I didn’t quite follow the pattern. I changed the patterning on the palm – the yellow just completely overpowered the blue, it was very unbalanced (with my colour selections). So I just did the simplest pattern I could think of – y,b to end, next round b,y to end, repeat these 2 rounds. The thumbs are knit in the background colour, then the contrast colour is duplicate stitched in. I didn’t quite finish the duplicate stitch chart; I did just enough so that pattern flowed from the hand. Duplicate stitch is just not my thing, but it’s a good idea for the thumbs, obviously.
All in all, I loved knitting the hat and mittens, and I am so happy my son loves them too!
I finished a WIP from last week, the Insulate! mittens, so as one does, I immediately cast on for two more projects. The Insulate! hat is actually done, I finished it last night. The photo was taken yesterday afternoon; immediately after taking its picture, I decided that I had to work on this hat. I pushed everything else aside, including this post, which should have been written and posted yesterday. It’s super cute, though a little small (did I check gauge? no, of course not) but I haven’t blocked it yet, so fingers crossed it will get larger.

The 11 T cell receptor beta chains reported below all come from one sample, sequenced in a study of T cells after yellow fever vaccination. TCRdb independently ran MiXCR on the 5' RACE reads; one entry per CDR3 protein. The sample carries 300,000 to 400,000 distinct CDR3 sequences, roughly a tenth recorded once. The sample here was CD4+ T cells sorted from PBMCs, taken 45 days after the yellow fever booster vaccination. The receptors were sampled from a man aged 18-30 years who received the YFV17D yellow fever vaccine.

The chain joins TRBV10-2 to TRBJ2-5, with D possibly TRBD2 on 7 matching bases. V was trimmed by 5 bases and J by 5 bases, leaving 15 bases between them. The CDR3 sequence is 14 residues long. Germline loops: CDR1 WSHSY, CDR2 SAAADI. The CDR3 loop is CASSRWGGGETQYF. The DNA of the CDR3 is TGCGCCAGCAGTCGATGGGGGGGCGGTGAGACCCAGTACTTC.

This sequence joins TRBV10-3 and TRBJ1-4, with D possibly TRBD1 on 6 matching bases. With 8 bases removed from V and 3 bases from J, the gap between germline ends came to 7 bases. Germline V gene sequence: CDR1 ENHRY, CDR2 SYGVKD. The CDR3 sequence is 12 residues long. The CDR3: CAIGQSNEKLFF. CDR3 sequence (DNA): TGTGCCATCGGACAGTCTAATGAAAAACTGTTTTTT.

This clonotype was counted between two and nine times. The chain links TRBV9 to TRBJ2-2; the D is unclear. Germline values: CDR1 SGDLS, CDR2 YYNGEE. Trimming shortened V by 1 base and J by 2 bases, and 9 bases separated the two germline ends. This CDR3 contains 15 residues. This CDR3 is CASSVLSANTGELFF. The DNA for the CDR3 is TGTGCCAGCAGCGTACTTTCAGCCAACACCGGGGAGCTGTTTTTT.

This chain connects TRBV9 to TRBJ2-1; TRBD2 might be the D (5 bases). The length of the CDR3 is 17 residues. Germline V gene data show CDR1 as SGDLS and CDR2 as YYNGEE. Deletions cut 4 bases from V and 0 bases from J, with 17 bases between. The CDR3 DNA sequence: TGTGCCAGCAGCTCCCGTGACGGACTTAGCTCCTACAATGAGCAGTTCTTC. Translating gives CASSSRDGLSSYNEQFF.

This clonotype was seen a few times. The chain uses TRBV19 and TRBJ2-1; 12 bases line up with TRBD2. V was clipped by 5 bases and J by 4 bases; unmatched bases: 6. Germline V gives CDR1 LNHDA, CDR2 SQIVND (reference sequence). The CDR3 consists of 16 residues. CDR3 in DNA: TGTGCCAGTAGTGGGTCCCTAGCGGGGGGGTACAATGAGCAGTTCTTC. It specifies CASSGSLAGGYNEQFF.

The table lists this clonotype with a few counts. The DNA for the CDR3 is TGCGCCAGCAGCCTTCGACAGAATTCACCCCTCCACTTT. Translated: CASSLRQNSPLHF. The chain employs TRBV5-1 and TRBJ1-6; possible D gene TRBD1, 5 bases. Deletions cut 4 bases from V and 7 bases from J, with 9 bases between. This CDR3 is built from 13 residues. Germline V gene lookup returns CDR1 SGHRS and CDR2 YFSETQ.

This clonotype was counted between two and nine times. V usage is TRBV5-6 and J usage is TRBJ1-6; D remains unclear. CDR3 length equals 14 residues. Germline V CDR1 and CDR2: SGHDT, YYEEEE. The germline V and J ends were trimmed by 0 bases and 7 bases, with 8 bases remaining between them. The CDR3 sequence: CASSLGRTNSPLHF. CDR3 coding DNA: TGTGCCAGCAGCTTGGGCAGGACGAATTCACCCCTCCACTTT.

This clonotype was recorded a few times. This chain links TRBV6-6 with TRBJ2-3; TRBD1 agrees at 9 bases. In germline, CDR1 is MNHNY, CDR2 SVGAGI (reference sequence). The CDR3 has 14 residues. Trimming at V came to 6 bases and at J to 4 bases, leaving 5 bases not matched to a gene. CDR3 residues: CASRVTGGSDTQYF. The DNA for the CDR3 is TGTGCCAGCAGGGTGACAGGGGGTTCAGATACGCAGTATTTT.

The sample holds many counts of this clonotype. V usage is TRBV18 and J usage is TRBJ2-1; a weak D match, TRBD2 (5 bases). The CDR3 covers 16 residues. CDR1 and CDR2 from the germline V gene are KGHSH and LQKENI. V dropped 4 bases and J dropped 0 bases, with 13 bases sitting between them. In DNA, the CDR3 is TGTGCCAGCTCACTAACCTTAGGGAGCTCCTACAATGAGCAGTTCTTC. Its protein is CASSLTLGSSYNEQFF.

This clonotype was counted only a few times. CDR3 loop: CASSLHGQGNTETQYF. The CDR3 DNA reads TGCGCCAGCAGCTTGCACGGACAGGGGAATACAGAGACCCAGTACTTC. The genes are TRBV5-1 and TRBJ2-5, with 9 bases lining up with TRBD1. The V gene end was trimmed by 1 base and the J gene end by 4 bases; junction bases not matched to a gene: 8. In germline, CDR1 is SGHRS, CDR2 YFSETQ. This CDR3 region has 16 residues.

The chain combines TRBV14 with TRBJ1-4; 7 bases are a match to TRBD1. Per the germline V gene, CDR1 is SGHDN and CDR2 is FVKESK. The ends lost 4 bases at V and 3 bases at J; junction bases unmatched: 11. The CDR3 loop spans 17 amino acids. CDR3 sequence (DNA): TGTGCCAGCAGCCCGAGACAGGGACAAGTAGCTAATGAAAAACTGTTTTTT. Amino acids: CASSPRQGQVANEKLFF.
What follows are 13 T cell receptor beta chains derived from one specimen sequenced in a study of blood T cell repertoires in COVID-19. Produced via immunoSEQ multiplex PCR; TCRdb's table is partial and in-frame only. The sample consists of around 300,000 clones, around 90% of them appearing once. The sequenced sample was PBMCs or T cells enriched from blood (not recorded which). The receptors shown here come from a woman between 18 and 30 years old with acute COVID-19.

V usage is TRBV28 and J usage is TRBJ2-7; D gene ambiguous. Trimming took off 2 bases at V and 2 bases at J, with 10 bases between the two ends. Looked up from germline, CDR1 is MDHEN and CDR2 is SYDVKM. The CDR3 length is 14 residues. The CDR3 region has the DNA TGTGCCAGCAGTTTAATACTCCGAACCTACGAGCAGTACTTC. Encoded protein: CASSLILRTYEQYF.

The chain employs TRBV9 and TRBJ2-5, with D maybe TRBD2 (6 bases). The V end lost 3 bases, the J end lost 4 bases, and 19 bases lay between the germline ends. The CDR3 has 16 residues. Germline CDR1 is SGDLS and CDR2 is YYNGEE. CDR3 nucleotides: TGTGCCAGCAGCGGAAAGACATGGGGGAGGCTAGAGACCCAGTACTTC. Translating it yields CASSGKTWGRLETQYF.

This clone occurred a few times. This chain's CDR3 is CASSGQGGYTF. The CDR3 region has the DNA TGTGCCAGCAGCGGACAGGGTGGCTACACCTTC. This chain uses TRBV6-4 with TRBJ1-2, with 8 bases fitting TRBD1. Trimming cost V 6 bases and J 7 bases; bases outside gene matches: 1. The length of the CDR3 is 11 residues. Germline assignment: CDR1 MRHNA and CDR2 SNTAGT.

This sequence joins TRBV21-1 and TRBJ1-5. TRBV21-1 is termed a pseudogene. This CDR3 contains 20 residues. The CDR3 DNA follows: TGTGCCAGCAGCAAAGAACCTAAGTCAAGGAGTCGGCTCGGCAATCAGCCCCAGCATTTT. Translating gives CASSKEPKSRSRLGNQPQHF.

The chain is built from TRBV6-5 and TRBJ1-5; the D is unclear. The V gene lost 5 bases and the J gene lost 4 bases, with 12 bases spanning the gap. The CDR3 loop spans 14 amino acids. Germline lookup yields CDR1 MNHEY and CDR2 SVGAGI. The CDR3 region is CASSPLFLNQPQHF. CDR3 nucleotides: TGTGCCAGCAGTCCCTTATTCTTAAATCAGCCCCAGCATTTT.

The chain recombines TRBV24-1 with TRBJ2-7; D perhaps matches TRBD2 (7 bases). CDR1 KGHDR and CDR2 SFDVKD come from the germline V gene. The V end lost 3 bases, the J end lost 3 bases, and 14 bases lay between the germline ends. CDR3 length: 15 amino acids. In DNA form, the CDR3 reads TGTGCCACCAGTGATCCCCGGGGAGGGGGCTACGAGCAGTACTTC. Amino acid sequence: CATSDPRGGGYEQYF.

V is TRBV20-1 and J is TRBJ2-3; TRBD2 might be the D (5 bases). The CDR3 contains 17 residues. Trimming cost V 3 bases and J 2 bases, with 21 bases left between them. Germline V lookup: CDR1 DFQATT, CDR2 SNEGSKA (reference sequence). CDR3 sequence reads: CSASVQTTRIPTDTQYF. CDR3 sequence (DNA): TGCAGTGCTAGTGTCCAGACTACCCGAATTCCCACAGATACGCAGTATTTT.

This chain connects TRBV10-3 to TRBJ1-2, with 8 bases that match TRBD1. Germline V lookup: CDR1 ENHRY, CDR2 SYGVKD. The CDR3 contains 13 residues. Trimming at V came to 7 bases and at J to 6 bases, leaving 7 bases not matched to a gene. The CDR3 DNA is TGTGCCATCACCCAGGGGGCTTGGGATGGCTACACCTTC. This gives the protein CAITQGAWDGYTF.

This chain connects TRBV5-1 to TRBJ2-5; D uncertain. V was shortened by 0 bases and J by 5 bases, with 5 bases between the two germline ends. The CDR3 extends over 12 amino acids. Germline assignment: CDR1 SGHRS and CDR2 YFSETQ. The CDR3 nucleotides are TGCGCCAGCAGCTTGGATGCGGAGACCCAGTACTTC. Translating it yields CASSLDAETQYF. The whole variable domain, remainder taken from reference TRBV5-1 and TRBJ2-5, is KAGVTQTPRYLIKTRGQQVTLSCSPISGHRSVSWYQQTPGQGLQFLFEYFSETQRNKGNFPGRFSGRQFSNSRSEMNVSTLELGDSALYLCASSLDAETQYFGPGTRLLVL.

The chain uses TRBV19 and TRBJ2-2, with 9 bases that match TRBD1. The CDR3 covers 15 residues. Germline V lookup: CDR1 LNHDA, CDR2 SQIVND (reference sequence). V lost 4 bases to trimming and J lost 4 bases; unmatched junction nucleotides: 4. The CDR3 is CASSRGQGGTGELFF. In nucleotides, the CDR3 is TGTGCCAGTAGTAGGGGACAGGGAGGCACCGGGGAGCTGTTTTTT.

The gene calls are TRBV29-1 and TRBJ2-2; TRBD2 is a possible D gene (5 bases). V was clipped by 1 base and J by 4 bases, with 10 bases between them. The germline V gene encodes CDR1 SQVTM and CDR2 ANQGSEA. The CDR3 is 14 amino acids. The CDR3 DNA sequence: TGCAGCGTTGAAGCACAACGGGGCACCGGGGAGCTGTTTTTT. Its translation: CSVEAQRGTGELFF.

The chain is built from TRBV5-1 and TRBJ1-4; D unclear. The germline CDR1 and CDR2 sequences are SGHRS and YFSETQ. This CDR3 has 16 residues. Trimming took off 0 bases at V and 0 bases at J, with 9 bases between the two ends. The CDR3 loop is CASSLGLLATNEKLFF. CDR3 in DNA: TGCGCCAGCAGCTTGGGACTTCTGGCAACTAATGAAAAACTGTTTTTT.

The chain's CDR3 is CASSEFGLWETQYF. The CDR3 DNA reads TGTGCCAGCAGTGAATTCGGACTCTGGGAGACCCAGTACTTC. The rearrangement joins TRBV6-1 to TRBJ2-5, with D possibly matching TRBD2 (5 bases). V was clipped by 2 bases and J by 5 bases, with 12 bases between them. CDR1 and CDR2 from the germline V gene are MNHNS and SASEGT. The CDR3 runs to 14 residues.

I cast on a Hitchhiker as well, I’m using Hedgehog Fibres Twist Sock, which is 80% BFL wool and 20% nylon. I love the yarn, and the colours are amazing. I find knitted speckled yarn gives a lovely gentle overall effect, but can still use many wild colours, while variegated can be hit or miss when it knits up. This shawl’s construction is fun to knit, since it goes so fast at the beginning.
I am so close to being done with Chart Three on my Evenstar. Only 1.5 rows of patterning, and 5 rows of plain knitting, left. I can’t wait to start the bind off/Chart Four. I haven’t worked on any of my other WIPs this week, though the socks are bugging me. My daughter hates the toe seams in commercial socks; the guilt of not being a consistent sock knitter (e.g. my Monkey Socks took me just over three years to complete) is really getting to me.
And yes, I did put an overturned box on my back porch to use a table / snow protector to take these photos. On a sunny day, the snow outside (it is everywhere) works almost like a light-box. The colours are accurate for once. Oh! and that overturned box was used to ship an Ashford bottom whorl spindle to me. I plan to learn how to spin, but for now I just want to get my feet wet; I want to master the spindle and enjoy it before jumping into the spinning pool.